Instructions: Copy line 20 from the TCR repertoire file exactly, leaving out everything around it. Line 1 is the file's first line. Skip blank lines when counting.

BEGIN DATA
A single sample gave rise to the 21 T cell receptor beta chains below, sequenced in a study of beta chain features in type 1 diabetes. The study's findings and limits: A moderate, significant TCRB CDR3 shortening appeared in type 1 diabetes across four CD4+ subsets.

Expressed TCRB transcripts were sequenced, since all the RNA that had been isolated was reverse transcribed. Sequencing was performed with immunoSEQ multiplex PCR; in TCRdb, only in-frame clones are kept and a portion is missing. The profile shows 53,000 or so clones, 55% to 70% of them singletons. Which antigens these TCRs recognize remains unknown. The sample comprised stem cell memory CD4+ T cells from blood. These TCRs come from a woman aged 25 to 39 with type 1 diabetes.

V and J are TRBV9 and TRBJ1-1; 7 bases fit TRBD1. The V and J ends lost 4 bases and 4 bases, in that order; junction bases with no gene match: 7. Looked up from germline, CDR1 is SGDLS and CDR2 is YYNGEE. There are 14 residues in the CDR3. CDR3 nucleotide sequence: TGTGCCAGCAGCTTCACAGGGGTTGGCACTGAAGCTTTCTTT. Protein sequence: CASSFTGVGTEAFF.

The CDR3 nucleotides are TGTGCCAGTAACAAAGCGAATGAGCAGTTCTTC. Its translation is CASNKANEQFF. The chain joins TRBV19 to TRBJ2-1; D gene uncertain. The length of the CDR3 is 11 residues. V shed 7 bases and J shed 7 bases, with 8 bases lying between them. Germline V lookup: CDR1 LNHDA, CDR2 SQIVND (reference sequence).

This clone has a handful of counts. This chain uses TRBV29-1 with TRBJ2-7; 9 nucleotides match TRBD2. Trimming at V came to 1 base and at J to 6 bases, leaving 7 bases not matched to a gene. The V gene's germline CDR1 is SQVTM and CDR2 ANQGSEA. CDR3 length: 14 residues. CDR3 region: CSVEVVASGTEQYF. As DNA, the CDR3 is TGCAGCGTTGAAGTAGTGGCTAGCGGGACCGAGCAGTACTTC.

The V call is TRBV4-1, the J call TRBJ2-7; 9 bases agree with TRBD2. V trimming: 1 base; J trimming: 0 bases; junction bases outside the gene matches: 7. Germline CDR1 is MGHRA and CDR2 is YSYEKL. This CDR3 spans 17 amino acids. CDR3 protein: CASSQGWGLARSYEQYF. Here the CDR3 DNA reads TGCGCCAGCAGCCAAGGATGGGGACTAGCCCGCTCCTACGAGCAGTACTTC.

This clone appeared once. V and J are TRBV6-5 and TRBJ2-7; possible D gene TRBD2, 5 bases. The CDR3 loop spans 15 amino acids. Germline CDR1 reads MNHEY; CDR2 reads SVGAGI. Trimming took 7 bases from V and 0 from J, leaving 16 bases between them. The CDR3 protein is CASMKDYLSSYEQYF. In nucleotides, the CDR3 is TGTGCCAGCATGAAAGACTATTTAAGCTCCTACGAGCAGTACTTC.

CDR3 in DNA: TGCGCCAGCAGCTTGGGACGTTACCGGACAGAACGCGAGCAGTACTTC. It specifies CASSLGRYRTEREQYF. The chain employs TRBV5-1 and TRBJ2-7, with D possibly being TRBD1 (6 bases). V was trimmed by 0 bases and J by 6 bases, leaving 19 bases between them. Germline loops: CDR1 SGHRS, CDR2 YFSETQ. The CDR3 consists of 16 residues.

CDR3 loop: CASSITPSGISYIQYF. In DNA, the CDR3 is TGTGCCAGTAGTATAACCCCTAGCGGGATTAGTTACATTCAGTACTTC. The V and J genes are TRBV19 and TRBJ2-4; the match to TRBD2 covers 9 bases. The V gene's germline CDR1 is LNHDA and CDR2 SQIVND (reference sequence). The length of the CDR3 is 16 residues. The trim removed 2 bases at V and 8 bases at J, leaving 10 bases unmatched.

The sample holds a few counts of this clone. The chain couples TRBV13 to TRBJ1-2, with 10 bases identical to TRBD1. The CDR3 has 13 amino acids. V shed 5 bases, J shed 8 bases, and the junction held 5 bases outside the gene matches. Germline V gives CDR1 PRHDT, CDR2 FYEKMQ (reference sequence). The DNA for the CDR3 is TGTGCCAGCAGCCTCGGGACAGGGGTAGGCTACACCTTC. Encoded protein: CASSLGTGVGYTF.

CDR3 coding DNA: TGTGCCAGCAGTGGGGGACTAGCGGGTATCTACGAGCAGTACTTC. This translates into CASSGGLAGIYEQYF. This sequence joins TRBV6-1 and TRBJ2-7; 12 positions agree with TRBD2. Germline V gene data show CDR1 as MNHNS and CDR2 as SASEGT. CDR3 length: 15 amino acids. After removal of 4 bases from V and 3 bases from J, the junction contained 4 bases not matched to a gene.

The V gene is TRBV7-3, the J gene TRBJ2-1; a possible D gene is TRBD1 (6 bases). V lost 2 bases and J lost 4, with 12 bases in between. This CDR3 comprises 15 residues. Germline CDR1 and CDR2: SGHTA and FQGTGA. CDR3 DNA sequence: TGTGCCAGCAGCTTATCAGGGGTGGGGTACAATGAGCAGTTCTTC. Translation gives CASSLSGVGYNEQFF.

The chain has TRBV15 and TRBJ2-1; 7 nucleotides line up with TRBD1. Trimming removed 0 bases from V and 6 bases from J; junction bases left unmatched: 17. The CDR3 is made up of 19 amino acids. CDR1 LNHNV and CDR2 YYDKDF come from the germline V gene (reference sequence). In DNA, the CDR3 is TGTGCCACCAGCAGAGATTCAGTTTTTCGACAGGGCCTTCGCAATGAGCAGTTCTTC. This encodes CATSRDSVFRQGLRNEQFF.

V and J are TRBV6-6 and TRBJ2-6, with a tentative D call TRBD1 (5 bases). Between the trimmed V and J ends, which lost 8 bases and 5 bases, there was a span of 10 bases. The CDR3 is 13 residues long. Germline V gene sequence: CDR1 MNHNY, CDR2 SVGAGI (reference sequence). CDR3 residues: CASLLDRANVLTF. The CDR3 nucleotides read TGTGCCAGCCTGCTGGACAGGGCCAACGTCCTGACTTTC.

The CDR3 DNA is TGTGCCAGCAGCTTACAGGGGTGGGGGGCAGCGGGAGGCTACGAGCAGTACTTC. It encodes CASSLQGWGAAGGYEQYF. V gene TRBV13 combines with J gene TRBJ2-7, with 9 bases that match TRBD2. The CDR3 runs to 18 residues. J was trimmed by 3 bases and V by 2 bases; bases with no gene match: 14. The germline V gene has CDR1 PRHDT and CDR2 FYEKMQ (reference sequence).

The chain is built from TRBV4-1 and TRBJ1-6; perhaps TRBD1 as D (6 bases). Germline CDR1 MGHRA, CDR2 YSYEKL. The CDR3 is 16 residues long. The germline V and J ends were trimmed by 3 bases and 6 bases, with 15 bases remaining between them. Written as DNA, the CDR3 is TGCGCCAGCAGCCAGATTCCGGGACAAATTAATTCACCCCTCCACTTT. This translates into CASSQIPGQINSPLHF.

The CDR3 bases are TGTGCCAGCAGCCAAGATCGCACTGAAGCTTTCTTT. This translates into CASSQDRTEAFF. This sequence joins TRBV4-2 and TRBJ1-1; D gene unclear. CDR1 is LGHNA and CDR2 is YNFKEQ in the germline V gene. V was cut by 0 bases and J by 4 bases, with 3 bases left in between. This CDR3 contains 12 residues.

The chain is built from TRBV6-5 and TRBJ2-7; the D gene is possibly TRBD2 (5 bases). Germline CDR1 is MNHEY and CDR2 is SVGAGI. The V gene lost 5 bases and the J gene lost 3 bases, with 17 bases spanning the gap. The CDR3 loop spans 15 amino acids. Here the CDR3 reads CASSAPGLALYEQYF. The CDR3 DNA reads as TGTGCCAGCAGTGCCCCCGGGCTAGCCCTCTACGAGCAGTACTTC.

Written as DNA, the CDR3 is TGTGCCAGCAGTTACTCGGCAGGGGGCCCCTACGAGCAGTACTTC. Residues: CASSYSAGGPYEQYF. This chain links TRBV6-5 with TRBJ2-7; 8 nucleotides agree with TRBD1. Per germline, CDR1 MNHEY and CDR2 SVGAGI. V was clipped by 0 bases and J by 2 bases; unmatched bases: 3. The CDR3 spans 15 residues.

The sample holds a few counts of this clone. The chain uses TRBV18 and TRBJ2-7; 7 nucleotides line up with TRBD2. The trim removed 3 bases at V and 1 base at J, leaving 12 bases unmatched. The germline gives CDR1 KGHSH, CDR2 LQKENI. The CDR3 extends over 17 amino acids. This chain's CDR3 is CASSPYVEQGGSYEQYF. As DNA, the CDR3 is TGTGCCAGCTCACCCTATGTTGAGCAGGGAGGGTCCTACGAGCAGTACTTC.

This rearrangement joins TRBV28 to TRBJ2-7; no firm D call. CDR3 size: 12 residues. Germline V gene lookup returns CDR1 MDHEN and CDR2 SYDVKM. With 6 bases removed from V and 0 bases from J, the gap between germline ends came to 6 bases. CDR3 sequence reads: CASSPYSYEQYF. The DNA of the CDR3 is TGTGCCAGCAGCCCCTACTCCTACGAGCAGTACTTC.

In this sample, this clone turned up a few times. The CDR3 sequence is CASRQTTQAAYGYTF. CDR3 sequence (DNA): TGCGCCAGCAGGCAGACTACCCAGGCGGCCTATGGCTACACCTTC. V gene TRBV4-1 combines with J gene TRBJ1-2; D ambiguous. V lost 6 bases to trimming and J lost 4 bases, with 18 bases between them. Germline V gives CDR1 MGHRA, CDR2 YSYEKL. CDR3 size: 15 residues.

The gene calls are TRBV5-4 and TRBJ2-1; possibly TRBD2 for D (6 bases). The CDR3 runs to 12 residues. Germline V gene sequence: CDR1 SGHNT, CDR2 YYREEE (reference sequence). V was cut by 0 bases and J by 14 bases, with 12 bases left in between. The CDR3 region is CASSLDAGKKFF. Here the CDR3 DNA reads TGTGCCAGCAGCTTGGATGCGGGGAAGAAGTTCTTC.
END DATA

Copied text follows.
The sample holds a few counts of this clone. The chain uses TRBV18 and TRBJ2-7; 7 nucleotides line up with TRBD2. The trim removed 3 bases at V and 1 base at J, leaving 12 bases unmatched. The germline gives CDR1 KGHSH, CDR2 LQKENI. The CDR3 extends over 17 amino acids. This chain's CDR3 is CASSPYVEQGGSYEQYF. As DNA, the CDR3 is TGTGCCAGCTCACCCTATGTTGAGCAGGGAGGGTCCTACGAGCAGTACTTC.